One of the designs I’m well into working on right now is bias knit. Bias knitting is when you are knitting something diagonally instead of side to side or up and down. As you can see in the photos here, the stitches in this swatch of knitting lie diagonally compared to their edging, so they’re an example of something that’s bias knit, a.k.a. knit on the bias. Just like in sewing, the term bias, at its most basic level, can essentially be understood as a synonym for diagonal.
Why knit on the bias?
Bias knitting is an easy way to create a project with visual interest. The grain of your finished knit piece lies differently that one would expect from most traditionally knit projects. Stripes are amazing to play with in bias knitting because they can zig and zag all over your work in beautiful ways. If you’re a newer knitter in particular who’s nervous about playing with changing colors to play with stripes, never fear! That’s what variegated yarn is for. Let the built-in color changes of your yarn shine as you knit on the bias!
What sort of projects can you knit on the bias?
For me, I really like bias knitting for creating flat pieces. Baby blankets, shawls, wraps, scarves and cowls (not coincidentally some of the most relaxing things to knit, no?) are all perfect for knitting diagonally.
How do I knit on the bias?
It’s just a matter of where to place increases and decreases. If you want to knit a rectangle (i.e. a scarf), all you’ve got to do is increase along one side of your rectangle, while at the same time decreasing on the other side of the rectangle. Here’s a sample pattern for how to construct a rectangle on the bias:
row 1. (RS) Work an increase near the beginning of the row (such as a M1, YO or kfb). Work a corresponding decrease (like a k2tog or ssk) near the end of the same row.
row 2. (WS) knit in pattern without increasing or decreasing.
PS: If you want your rectangle to slant the opposite direction from the pattern above, work the decrease at the beginning of the row and the increase at the end. Simple!
Let’s say you’re hoping to knit a square shape that is knit on the bias but the outline of the shape isn’t slanted like the piece would be above. For the first half of the project, you’ll need to work increases along both sides of your project until it’s at its widest point. Then, you’ll need to work decreases along both sides until you’ve finished forming the square. This graphic should help explain what I mean:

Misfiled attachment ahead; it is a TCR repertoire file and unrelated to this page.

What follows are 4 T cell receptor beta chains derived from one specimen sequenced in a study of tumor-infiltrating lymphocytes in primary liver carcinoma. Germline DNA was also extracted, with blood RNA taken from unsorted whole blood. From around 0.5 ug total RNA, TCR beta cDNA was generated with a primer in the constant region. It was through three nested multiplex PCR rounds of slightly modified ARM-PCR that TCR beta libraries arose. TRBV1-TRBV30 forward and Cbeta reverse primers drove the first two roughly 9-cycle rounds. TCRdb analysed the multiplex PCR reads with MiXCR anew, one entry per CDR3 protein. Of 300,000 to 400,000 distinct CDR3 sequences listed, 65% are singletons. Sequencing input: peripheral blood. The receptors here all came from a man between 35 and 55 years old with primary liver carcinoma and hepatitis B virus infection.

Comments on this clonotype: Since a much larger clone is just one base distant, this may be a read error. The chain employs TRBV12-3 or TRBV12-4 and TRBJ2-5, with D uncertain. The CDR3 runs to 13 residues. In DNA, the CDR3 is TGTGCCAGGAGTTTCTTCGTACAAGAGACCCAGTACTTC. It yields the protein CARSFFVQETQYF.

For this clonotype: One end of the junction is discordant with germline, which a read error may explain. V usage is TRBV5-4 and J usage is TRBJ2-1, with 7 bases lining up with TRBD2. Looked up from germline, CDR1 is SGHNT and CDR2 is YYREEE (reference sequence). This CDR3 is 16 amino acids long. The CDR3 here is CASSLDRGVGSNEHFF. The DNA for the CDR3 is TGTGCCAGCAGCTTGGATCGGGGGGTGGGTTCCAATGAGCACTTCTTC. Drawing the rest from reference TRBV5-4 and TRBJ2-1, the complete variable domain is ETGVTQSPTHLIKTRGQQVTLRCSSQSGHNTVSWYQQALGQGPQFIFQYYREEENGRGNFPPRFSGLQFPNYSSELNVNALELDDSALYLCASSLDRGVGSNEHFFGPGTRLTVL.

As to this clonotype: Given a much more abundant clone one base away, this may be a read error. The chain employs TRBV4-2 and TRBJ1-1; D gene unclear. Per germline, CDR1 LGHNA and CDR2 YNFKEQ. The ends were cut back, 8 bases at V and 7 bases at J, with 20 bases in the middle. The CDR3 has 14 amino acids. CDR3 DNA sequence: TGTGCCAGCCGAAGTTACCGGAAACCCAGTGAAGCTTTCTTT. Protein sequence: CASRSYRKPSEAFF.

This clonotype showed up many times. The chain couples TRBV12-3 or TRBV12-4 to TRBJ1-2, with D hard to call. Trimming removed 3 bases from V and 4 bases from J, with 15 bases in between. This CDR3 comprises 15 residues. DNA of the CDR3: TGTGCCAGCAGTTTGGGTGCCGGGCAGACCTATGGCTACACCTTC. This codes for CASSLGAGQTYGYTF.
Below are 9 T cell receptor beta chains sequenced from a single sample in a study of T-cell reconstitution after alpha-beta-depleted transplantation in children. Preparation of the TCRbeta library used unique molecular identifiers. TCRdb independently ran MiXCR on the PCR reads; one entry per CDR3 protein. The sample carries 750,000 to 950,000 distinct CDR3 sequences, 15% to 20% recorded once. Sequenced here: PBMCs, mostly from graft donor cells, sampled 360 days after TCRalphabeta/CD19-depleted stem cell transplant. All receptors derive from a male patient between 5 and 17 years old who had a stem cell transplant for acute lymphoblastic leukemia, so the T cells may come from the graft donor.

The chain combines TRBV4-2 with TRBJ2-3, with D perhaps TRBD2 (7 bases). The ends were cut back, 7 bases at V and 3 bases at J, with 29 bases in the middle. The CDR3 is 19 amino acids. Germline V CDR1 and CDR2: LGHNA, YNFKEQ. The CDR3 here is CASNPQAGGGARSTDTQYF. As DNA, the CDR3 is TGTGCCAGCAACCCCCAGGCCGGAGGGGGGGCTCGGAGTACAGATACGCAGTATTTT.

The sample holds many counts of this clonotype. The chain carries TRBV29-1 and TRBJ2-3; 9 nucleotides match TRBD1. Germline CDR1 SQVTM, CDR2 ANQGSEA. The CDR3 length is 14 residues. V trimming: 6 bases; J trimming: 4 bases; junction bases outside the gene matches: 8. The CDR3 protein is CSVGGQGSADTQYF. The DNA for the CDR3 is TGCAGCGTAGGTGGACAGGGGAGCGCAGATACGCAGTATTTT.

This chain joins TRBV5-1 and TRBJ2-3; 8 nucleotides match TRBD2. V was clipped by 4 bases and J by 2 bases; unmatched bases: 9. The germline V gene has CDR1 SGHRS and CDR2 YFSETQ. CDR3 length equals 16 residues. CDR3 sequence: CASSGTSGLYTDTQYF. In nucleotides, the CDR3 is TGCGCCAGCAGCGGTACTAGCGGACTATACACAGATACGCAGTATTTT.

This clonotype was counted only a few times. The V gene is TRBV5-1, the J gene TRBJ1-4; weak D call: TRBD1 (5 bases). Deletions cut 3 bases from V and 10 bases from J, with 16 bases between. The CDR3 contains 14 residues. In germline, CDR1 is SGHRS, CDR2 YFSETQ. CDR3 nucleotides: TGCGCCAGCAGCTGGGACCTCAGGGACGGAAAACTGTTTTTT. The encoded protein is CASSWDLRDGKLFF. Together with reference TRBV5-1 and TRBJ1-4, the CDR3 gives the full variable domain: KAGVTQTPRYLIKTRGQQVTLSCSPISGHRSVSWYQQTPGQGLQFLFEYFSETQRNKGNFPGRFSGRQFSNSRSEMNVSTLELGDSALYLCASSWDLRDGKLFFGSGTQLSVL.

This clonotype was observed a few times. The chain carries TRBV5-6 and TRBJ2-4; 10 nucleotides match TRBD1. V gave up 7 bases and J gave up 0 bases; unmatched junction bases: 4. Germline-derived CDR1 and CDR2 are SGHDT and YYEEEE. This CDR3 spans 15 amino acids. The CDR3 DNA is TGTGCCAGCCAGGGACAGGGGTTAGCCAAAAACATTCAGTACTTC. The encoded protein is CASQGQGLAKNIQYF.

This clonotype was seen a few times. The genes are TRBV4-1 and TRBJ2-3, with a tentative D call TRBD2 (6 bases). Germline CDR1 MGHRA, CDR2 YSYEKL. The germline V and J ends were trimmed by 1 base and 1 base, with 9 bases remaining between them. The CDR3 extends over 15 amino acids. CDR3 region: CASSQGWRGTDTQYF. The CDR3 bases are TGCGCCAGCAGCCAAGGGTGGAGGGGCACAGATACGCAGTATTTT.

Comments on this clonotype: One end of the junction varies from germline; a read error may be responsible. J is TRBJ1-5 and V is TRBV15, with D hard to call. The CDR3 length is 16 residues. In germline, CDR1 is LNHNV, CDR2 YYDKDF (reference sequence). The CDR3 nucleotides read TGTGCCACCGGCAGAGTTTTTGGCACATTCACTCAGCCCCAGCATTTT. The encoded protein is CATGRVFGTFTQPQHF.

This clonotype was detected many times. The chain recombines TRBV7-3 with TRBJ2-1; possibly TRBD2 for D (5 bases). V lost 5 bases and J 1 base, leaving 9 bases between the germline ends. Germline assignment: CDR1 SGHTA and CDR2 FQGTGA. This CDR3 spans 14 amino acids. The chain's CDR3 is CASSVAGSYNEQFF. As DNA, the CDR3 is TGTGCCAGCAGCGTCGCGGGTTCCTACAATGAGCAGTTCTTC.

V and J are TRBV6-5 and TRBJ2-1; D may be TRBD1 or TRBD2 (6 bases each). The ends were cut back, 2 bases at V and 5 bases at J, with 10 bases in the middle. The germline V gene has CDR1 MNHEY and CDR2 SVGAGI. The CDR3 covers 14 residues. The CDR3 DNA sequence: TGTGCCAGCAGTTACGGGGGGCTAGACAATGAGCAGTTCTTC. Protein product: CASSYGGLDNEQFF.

In the end, bias knitting is a fun way to cure garter or stockinette stitch boredom while still being able to knit relaxing projects. Bias knitting will literally turn your knitting on its head, resulting in beautiful, interesting-to-look-at fabric. Why not give it a try?
Have you done any bias knitting that you’d like to share? What’s your favorite bias knit project?
Love doing cotton dishcloths this way. Easy and quick, but look good too.
I knot on the angle quite frequently. I like it and it’s quite fun to see how the printed yarns turn out, too!
I loved to knit on the bias.. I also love to use varigated to knit baby blankets for charity. My question is.. and I have asked it countless times. How to make the ending corner look like the beginning. I gotten advice to slip the stitches, knit throu th back loops to no avail. I would love any tips you can give this has been my pet peeve for years.
It’s tough to get it perfect. In the current design I’m working on, I’m using a 3 stitch cast on for a more rounded corner combined with an edging that helps round out the corners as well. I know this is just a way to mask the lack of crispness, but it helps for symmetry freaks like me!
I always learn something new , thank you Heidi.
OOOO I love this! I’ve never tried anything like this. I’ll have to swatch with this concept when I finish up the scarf I’m currently knitting. Thanks for a great suggestion!
I always use a single or double crochet border on my bias knits, it helps finish up the awkward corner and it tames the stretchy edges just a bit so they aren’t so wild.
First of all, outstanding explanations! I covet your communication skills. They are sweet and educational.
I have also made bias knitted square washcloths and I’m wondering how to make a rectangle on the bias. For me, I prefer some crafts to be rectangle. I’m guessing increasing on one side while decreasing on the other. One way to find out, another washcloth. =)
Hi Elaine! You’ve got it – just increase on one side and decrease on the other. Take a look at my Big Old Bias Knit Scarf for an example of a rectangular object knit on the bias. :)
Your directions are easy to comprehend. However I make things hard for myself. I want to knit on the bias with a diagonal stitch. (sk 1 stitch ktb next stitch then knit in skipped stitch). any suggestions.
I’d recommend beginning with a swatch of the stitch pattern to see if your stitch works out and is creating the shape you want. Then once you’re satisfied, you can cast on a larger project with confidence. :)
Let me know if that helps!
Hey there! I’ve used this method for a few hot plates and also for a baby blanket. I love the method, but my pieces come out more rhombus shaped. I tried blocking the blanket by clipping it onto a rug, spraying it with water, and leaving it overnight, but it’s still not quite right and I feel like it’ll go back to being really long if I wash it again. Any tips?
What pattern are you using?
What would happen if you add a stitch at the end of the row as well as the beginning?
It will be two stitches wider. Just be careful that your increases & decreases are happening in the same spot, and the pattern will otherwise be the same. :)